Reviews

RSP Nutrition DyNO Pre-Workout Review

DyNO is RSP Nutrition’s most recent pre-workout supplement. It contains a combination of stimulant and non-stimulant ingredients, most of which can be found in many pre-workout supplements…

RSP Nutrition DyNO Pre-Workout

FIND IT HERE

Beta-Alanine

Beta-Alanine is a precursor to the amino acid Carnosine, which functions as a lactic acid buffer capable of preventing fatigue in the working muscle. Though it takes time to accumulate in muscle tissue, Beta-Alanine supplementation is an extremely effective (and perfectly safe) method of increasing muscular endurance.

One study in particular that measured the Carnosine levels of sprinters found that individuals with higher muscular Carnosine levels exhibited higher power output in the latter half of a 30m sprint (because they had less lactic acid build-up).

Multiple studies have confirmed that Beta Alanine supplementation increases muscular Carnosine in a dose dependent manner. In particular, a 2012 study published in “Amino Acids” found that subjects who consumed 1.6 or 3.2 grams of Beta Alanine daily experienced significant increases in muscle Carnosine in as little as two weeks, with the higher dose achieving a higher concentration of Carnosine. The doses used in this study, 1.6 and 3.2g, are the most common doses seen in supplements.

A 2008 study, published in the International Journal of Sports Medicine, noted improvements in power in resistance trained males using 4.8g daily for 30 days. This same 4.8 gram dose was also shown to increase muscular endurance in sprinters in a 2007 study from the “Journal of Applied Physiology”.

DYNO contains a less than optimal, but still effective 2g of Beta-Alanine per serving. Users could certainly benefit from an extra gram or two, but 2g daily is enough to increase muscular Carnosine concentrations (though it may take longer).

Arginine AKG

Arginine is precursor to Nitric Oxide and it’s availability is an important factor in circulatory health and optimizing blood flow.  While Arginine, as an amino acid, certainly plays a critical role in these processes, it’s important to understand that very few studies have noted any sort of benefits when it comes to improving exercise capacity, let alone promoting pumps.

RSP uses a novel form of Arginine, known as Arginine AKG, which is allegedly better absorbed.  However, the only study which has actually tested the effects of  Arginine AKG on exercise performance failed to note any significant benefit.  We’re really not sure which brands keep using Arginine AKG.  It sucks…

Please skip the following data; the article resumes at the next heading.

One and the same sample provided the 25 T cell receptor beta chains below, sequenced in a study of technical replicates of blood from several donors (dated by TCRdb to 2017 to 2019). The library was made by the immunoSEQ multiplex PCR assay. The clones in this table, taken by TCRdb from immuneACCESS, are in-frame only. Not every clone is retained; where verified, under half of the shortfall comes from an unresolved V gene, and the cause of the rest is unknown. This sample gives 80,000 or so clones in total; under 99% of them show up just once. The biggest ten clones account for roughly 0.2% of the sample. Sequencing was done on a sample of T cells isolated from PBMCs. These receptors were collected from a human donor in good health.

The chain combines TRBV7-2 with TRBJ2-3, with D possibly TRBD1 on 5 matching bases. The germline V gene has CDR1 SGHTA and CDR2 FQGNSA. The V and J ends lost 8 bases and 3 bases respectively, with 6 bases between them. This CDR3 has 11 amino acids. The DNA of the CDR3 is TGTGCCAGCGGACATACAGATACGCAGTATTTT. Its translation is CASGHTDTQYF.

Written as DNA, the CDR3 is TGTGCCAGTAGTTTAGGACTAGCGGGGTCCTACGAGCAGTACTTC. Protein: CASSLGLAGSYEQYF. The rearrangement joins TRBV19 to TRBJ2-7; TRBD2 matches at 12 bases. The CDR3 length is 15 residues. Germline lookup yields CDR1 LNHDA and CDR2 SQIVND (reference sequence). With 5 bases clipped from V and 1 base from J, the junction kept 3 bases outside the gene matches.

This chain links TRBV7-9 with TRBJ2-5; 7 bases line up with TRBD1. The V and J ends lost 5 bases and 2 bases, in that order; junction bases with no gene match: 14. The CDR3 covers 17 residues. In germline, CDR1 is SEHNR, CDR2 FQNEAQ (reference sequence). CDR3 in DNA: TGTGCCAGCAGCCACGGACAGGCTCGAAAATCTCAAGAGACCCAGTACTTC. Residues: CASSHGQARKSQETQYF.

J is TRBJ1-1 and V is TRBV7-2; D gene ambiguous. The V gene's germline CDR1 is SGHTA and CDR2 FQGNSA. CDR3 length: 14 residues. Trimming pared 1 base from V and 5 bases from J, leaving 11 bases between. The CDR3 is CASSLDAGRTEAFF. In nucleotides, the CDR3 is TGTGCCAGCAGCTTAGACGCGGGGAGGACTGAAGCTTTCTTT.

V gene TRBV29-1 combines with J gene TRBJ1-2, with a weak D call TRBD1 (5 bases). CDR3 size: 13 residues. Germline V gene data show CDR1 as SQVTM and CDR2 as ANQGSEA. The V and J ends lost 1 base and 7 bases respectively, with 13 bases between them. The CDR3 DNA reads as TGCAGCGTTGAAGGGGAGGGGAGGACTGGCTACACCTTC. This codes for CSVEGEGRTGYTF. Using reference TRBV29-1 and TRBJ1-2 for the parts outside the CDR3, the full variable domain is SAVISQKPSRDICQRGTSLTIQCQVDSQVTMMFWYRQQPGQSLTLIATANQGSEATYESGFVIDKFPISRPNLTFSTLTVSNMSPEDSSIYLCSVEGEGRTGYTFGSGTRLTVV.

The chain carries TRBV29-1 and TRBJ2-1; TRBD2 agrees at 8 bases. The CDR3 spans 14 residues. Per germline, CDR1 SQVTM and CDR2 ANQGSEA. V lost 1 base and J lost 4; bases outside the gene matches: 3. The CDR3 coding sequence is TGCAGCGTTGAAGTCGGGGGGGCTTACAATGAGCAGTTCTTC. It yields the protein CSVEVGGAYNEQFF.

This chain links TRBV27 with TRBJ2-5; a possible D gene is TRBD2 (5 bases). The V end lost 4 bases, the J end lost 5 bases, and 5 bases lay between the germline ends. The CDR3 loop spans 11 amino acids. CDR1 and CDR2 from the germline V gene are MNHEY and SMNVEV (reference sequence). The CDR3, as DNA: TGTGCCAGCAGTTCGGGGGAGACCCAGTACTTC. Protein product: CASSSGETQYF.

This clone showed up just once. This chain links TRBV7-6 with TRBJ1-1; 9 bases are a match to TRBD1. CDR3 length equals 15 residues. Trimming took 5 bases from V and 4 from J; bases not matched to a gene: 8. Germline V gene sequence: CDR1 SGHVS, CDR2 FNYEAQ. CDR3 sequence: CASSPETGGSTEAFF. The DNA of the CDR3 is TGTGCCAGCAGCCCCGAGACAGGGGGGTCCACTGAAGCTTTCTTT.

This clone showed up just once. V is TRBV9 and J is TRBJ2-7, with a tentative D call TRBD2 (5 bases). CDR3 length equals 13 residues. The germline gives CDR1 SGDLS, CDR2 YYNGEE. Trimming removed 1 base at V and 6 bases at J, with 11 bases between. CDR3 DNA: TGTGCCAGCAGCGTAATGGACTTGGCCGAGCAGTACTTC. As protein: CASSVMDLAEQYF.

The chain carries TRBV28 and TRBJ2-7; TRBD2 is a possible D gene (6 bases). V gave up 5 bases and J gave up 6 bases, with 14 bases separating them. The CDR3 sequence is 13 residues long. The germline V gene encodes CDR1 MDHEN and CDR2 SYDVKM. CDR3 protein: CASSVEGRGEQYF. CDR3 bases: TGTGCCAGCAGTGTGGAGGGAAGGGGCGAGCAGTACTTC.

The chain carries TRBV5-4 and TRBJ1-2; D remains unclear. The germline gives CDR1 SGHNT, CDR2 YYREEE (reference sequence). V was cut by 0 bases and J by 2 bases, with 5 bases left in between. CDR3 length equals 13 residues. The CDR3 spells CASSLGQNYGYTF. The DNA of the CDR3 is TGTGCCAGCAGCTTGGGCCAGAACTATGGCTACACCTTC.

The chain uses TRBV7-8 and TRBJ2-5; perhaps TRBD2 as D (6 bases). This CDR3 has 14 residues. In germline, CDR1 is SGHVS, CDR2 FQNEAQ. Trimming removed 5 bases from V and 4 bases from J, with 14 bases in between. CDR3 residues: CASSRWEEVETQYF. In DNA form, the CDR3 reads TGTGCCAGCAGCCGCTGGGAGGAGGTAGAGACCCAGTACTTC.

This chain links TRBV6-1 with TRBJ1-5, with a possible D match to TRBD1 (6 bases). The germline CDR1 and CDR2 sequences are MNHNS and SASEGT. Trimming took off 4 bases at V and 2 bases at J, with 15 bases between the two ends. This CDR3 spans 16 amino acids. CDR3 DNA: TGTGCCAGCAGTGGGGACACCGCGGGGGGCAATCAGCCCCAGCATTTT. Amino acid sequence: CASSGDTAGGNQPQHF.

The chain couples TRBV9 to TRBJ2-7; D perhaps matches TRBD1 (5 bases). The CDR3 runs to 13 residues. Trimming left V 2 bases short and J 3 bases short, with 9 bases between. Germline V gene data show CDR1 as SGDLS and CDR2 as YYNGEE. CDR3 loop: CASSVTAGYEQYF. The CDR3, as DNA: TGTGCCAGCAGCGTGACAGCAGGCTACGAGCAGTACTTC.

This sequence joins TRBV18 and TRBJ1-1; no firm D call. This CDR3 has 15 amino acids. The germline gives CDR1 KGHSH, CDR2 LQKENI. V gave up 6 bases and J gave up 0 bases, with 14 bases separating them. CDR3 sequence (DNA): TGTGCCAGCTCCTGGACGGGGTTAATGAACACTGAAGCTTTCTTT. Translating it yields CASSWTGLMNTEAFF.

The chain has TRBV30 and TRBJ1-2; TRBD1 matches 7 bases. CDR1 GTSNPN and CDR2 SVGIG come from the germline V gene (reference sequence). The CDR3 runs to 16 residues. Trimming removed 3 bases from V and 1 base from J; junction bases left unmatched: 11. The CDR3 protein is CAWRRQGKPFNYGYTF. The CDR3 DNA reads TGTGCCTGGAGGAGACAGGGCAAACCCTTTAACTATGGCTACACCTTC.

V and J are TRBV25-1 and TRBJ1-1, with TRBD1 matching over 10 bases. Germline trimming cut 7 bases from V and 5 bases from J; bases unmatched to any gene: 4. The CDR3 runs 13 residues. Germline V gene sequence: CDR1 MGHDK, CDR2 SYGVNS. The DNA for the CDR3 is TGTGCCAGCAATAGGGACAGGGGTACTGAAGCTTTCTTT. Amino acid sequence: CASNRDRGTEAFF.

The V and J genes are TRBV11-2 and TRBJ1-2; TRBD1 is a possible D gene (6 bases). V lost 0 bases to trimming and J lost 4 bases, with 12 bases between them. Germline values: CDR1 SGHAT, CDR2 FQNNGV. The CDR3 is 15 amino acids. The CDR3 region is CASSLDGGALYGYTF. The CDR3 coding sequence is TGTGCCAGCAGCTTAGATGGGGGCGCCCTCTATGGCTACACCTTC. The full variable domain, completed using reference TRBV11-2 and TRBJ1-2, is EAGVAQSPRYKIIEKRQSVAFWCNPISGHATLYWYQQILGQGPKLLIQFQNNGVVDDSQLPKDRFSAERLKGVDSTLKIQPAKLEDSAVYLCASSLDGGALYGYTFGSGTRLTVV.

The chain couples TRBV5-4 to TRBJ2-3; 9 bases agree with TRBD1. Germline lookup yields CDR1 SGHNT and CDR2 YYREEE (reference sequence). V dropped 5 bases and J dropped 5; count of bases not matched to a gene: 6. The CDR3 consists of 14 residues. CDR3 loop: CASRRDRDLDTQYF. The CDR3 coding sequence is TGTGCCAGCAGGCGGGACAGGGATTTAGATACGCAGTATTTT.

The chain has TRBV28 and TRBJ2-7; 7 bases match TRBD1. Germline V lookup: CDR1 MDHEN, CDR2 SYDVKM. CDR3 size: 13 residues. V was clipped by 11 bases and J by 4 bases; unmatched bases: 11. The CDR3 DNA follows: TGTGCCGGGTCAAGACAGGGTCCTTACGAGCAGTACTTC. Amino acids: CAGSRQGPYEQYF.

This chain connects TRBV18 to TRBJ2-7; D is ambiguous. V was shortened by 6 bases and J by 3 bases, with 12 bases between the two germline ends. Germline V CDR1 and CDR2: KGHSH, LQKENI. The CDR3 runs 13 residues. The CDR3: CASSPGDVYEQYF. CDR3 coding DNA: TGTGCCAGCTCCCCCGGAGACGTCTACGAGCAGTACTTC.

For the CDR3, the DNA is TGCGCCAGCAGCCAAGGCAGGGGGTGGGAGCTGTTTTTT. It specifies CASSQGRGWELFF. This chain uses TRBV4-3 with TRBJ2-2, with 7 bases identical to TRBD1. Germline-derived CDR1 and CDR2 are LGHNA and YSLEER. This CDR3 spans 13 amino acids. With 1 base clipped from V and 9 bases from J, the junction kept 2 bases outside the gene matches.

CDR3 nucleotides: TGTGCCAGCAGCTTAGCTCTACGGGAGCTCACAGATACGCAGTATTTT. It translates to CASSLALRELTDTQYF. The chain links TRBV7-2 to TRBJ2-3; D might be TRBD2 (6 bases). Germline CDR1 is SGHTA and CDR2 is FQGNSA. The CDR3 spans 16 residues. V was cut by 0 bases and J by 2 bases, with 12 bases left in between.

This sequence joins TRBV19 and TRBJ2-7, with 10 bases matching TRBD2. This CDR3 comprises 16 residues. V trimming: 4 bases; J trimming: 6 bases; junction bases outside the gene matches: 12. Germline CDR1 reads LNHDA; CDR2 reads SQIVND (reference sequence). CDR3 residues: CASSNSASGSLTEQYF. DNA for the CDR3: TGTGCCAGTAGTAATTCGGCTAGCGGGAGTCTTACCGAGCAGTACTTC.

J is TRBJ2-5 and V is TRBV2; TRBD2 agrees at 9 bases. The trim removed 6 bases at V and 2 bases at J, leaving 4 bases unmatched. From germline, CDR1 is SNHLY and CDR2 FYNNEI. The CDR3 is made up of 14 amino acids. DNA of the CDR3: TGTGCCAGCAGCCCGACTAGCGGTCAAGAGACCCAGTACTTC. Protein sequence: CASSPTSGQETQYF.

Taurine

Despite its inclusion in energy drinks, Taurine is not a stimulant and does not increase perceived energy or focus. Rather, it is an amino acid with antioxidant properties with implications for exercise recovery as well as slight performance enhancement.

In a 2011 study from “Cell Biochemistry and Function” Taurine was shown to significantly reduce exercise-induced oxidative stress in skeletal muscle. These findings were consistent with those of an earlier (2004) study, published in “Amino Acids” which showed that Taurine may decrease exercise induced DNA damage, as well as “enhance the capacity of exercise due to its cellular protective properties”.

A recent 2013 study, also from “Amino Acids” noted a 1.7% improvement in 3k-time trial of runners after supplementing with Taurine, and these findings were further corroborated in a later 2013 study from “Applied Physiology, Nutrition, and Metabolism “ in which Taurine supplementation was able to increase strength as well as decrease oxidative muscle damage.

DYNO contains an undisclosed amount of Taurine, though given it shares a 1670mg proprietary blend with 3 other ingredients, we’d estimate no more than 1000mg, an effective but not necessarily optimal dose.

Choline Bitartrate